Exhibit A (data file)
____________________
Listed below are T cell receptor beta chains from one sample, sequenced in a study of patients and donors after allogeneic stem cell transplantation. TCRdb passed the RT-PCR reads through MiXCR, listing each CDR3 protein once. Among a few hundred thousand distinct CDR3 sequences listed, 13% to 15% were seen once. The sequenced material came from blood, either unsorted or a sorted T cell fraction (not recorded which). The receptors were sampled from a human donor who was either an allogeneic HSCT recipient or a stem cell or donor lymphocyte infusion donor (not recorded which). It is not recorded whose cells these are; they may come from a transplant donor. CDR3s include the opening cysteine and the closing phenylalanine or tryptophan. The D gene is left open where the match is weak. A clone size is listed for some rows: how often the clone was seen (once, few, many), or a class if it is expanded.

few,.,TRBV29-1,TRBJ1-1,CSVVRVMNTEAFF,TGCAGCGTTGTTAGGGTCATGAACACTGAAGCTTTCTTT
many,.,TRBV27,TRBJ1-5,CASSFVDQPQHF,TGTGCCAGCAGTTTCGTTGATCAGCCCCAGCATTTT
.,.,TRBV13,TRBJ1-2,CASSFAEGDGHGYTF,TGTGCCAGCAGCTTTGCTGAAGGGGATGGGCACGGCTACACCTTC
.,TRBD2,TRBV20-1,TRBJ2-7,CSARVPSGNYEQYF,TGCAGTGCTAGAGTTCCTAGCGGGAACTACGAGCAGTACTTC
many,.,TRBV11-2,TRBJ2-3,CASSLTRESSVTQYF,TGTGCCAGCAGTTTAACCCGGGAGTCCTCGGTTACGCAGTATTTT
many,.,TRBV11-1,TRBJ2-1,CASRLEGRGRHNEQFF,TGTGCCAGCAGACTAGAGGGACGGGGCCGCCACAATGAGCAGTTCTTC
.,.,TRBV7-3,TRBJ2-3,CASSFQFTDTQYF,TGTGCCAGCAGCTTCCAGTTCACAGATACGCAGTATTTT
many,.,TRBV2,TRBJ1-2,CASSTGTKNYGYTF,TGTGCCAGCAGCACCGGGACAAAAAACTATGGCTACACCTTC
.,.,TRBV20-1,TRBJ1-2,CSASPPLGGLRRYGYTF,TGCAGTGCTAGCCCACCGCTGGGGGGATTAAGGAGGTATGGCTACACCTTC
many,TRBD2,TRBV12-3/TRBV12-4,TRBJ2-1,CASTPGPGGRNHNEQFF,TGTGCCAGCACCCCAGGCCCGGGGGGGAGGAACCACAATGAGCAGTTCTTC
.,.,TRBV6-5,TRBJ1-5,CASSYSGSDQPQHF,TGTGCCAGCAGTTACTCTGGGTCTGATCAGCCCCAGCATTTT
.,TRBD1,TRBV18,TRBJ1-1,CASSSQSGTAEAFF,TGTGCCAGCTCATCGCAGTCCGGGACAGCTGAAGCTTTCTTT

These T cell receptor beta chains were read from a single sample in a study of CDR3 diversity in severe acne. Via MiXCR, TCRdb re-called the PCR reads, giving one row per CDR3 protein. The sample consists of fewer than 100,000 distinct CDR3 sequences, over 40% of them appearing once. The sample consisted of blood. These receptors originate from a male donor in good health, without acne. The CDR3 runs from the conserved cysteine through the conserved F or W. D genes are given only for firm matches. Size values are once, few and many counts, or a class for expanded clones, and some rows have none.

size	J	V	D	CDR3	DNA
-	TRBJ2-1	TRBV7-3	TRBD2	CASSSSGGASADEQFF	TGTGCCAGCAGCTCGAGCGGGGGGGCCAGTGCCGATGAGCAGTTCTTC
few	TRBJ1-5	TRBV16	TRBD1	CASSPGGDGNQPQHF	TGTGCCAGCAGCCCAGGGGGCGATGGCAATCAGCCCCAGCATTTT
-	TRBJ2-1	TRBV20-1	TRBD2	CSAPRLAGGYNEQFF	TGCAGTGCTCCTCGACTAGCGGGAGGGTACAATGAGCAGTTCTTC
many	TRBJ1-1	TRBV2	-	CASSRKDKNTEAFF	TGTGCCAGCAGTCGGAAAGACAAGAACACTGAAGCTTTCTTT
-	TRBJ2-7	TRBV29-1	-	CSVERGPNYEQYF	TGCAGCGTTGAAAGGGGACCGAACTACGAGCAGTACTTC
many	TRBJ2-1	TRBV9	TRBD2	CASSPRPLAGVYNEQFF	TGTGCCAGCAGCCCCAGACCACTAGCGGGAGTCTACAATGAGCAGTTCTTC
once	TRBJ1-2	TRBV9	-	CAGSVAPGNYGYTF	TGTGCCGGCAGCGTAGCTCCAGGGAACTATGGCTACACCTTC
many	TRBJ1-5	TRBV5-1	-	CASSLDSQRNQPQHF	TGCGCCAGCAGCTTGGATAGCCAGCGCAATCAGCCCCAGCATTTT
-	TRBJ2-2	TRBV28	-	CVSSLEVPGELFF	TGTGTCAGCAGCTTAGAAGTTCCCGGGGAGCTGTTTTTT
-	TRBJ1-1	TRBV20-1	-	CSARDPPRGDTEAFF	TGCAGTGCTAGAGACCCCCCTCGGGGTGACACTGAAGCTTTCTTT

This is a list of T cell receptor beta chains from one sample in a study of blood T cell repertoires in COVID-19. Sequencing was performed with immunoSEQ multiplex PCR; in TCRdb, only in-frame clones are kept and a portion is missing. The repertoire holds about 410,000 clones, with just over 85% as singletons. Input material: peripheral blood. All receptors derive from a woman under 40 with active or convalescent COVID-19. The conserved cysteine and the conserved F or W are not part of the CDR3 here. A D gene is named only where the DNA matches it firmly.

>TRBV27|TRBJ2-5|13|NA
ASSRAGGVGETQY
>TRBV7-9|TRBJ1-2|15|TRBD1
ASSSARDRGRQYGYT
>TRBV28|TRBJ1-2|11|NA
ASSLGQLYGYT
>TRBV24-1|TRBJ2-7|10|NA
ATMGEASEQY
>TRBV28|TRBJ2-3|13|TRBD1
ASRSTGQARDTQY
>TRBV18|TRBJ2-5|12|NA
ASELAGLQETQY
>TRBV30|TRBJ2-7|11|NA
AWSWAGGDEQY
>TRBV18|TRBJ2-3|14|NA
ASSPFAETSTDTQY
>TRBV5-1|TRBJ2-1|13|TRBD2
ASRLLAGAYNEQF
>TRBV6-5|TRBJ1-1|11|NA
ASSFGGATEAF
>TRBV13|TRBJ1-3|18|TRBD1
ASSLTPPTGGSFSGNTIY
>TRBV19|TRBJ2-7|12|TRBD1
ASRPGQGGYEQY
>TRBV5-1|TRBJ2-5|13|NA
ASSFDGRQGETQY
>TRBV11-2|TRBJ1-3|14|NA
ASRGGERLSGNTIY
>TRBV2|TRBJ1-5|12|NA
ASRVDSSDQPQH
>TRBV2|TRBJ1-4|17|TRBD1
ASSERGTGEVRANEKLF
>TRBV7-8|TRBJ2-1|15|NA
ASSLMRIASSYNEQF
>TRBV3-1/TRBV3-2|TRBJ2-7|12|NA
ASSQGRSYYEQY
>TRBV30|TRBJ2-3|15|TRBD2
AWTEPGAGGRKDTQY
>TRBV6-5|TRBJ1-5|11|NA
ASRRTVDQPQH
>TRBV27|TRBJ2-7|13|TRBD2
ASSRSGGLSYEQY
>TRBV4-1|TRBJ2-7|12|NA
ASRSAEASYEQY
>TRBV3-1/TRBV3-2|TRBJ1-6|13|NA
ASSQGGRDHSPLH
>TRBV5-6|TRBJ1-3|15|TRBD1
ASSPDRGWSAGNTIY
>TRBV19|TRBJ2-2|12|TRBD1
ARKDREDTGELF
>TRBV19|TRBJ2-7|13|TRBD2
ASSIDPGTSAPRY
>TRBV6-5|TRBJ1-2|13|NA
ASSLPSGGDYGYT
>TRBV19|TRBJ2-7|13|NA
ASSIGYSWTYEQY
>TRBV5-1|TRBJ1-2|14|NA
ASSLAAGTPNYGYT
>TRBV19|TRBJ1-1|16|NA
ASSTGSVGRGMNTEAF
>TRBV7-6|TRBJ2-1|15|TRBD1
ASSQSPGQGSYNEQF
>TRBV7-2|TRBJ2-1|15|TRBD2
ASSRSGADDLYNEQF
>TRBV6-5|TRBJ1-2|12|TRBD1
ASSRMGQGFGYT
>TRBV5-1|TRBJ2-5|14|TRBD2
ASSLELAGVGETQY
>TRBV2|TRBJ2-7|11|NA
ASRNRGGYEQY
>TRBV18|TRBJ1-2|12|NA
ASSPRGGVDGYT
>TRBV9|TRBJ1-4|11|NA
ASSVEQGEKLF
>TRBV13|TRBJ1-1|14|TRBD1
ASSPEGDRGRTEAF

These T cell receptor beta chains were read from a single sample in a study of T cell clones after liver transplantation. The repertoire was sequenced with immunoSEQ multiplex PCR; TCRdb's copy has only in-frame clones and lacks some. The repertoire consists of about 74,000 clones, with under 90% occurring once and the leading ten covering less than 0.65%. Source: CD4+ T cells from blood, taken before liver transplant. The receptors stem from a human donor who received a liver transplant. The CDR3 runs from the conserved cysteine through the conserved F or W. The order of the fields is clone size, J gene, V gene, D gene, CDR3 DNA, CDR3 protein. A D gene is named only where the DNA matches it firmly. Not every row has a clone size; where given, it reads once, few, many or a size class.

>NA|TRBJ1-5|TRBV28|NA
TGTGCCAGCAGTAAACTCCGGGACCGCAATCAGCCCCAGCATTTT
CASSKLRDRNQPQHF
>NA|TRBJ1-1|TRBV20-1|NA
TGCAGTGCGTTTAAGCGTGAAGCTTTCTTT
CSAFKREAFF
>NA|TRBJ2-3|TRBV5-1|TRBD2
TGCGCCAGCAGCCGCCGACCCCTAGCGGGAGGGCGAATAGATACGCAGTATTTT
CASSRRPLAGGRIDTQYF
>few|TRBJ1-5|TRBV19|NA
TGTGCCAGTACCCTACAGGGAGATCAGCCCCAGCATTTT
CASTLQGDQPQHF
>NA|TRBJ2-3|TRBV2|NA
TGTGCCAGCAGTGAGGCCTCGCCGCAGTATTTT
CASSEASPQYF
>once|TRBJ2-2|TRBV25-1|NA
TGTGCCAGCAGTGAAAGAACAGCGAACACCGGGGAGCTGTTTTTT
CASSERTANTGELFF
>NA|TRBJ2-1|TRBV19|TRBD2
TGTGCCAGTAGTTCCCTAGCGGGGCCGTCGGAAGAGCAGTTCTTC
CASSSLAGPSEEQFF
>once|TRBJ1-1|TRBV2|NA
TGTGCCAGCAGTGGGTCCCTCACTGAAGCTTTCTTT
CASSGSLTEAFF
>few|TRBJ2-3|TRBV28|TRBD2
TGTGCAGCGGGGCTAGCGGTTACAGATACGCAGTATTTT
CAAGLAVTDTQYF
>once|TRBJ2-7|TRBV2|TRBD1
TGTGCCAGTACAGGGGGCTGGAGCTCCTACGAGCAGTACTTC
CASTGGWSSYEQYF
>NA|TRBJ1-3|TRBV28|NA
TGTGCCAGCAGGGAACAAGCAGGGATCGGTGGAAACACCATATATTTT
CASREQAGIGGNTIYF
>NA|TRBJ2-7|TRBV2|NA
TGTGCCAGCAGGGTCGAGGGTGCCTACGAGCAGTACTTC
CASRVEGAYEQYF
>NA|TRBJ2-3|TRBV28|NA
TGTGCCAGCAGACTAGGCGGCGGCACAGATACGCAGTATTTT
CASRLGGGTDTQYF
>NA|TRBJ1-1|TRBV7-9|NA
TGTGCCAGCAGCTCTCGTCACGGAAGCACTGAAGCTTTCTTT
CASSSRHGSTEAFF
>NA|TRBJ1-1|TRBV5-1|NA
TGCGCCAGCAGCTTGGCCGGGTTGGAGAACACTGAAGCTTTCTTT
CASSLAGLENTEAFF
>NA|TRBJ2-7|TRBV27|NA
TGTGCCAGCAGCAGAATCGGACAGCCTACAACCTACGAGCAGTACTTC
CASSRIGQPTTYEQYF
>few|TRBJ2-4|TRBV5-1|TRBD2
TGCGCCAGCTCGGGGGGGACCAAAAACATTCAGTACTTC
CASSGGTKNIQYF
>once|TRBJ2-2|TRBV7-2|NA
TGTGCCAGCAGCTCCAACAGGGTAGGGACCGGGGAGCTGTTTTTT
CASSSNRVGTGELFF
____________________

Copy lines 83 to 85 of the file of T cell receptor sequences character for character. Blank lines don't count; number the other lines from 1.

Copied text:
>TRBV5-1|TRBJ1-2|14|NA
ASSLAAGTPNYGYT
>TRBV19|TRBJ1-1|16|NA